The vaccine will cost USD 3-4 per shot (Rs 219-292) to the Indian government and will be priced at double that rate in the private market once such sales open up, said the CEO of its Indian manufacturer Serum Institute of India.

The world''s largest vaccine manufacturer, SII, has a licence to produce the shot and has already manufactured close to 50 million doses.

Its CEO Adar Poonawalla said that the company will start selling the Covishield to the Indian government and GAVI countries in the first stage, followed by the private market.

"We want the vaccine to be affordable and accessible to all. The government of India will receive it at a far more affordable price of USD 3-4 since they will be buying in a larger volume," he said.

"The efficacy results of the vaccine are quite high if it is administered in 2-doses within a gap of 2–3 months," Poonawalla said.

The Centre has been coordinating with the states and union territorie to prepare for the vaccination drive and a country-wide dry run was successfully held on January 2.

NITI Aayog member V K Paul said India has enough stockpile of the COVID-19 vaccine for inoculation of priority groups, including healthcare workers and frontline workers, in the first phase.

Paul, who is also the Chairman of National Expert Group On Vaccine Administration for COVID-19 (NEGVAC) further said the government will soon announce its plans for the purchase and distribution of COVID-19 vaccine.

"Our first phase (of vaccination) comprises priority groups with a high risk of mortality and our healthcare and frontline workers. For them, we believe, we have enough (COVID-19 vaccine) stockpile," he said.

Paul noted that "three to four months from now, there will be other vaccines and the stockpile will be even bigger.

The controversy over Covaxin has also led to sparring between the BJP and the Congress after some opposition party leaders questioned the approval to Bharat Biotech''s vaccine.

"Those who have mand buddhi (are mentally challenged) and those who don''t have faith in the scientists and power of India are making such baseless statements," Union minister Dharmendra Pradhan said.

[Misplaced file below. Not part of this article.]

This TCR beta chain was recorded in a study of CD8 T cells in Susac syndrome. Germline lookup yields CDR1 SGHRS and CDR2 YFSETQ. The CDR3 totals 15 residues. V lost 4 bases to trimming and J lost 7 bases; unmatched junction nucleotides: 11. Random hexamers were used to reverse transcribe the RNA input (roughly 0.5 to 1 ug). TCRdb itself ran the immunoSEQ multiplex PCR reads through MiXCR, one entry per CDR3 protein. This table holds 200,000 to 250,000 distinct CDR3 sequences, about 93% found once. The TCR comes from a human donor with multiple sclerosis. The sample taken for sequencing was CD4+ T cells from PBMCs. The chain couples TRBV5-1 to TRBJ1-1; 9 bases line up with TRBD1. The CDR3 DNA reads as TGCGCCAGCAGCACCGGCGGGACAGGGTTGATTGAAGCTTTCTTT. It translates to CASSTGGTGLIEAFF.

The BJP alleged that some opposition parties, including the Congress, were helping "foreign forces" with their criticism of the approval process for the indigenous COVID-19 vaccine, alleging that they do not want India to be self-reliant, a centrepiece project of Prime Minister Narendra Modi.

BJP spokesperson Sambit Patra told a press conference that while India is happy with the approval of two coronavirus vaccines, Congress leaders have become "rumour mongers" and have tried their best to create "chaos".

Scientific and government bodies associated with the vaccines have given statements to dispel any doubt but the Opposition is trying to politicise the issue, he said, noting that the WHO has also praised the development.

On Sunday, Congress chief spokesperson Randeep Surjewala lauded scientists and researchers of Bharat Biotech for the indigenous vaccine but the party''s senior leaders like Anand Sharma, Jairam Ramesh and Shashi Tharoor raised concern over the grant of approval to its vaccine without the phase 3 trials, saying it is "premature" and can prove dangerous.

Health Minister Harsh Vardhan had asserted that Covaxin is more likely to work against newer variants of the virus, including the UK variant, and asked politicians not to "discredit well laid out science-backed protocols".

However, All India Drugs Action Network (AIDAN) has questioned the claim that Covaxin can work better against the UK strain of the virus which is more transmissible.

"It is not clear if there is any scientific basis to claim that Covaxin will be effective in the context of infection by mutant strains when its efficacy has not been established and is currently unknown against any strain of the virus," the AIDAN said.